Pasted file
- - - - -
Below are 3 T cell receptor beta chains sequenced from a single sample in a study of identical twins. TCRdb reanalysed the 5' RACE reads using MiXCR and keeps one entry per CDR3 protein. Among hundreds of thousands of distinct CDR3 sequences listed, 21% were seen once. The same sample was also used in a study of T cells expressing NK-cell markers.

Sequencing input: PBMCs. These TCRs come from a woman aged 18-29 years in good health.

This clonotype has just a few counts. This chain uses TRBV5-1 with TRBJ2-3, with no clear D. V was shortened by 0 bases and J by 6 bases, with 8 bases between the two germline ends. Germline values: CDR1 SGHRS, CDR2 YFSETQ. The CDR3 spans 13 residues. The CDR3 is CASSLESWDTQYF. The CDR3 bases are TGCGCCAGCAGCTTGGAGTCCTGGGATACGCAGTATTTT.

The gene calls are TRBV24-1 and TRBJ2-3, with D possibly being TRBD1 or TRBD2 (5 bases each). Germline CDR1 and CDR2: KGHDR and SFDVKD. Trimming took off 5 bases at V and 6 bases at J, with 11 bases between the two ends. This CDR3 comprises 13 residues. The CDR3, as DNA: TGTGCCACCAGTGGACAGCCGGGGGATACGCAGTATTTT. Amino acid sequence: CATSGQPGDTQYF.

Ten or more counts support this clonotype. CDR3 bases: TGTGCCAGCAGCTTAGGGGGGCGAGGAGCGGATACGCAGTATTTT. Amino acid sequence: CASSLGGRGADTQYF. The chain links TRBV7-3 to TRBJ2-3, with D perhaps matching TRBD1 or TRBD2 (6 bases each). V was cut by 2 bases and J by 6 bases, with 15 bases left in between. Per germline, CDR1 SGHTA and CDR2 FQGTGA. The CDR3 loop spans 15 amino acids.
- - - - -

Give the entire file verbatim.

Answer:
Below are 3 T cell receptor beta chains sequenced from a single sample in a study of identical twins. TCRdb reanalysed the 5' RACE reads using MiXCR and keeps one entry per CDR3 protein. Among hundreds of thousands of distinct CDR3 sequences listed, 21% were seen once. The same sample was also used in a study of T cells expressing NK-cell markers.

Sequencing input: PBMCs. These TCRs come from a woman aged 18-29 years in good health.

This clonotype has just a few counts. This chain uses TRBV5-1 with TRBJ2-3, with no clear D. V was shortened by 0 bases and J by 6 bases, with 8 bases between the two germline ends. Germline values: CDR1 SGHRS, CDR2 YFSETQ. The CDR3 spans 13 residues. The CDR3 is CASSLESWDTQYF. The CDR3 bases are TGCGCCAGCAGCTTGGAGTCCTGGGATACGCAGTATTTT.

The gene calls are TRBV24-1 and TRBJ2-3, with D possibly being TRBD1 or TRBD2 (5 bases each). Germline CDR1 and CDR2: KGHDR and SFDVKD. Trimming took off 5 bases at V and 6 bases at J, with 11 bases between the two ends. This CDR3 comprises 13 residues. The CDR3, as DNA: TGTGCCACCAGTGGACAGCCGGGGGATACGCAGTATTTT. Amino acid sequence: CATSGQPGDTQYF.

Ten or more counts support this clonotype. CDR3 bases: TGTGCCAGCAGCTTAGGGGGGCGAGGAGCGGATACGCAGTATTTT. Amino acid sequence: CASSLGGRGADTQYF. The chain links TRBV7-3 to TRBJ2-3, with D perhaps matching TRBD1 or TRBD2 (6 bases each). V was cut by 2 bases and J by 6 bases, with 15 bases left in between. Per germline, CDR1 SGHTA and CDR2 FQGTGA. The CDR3 loop spans 15 amino acids.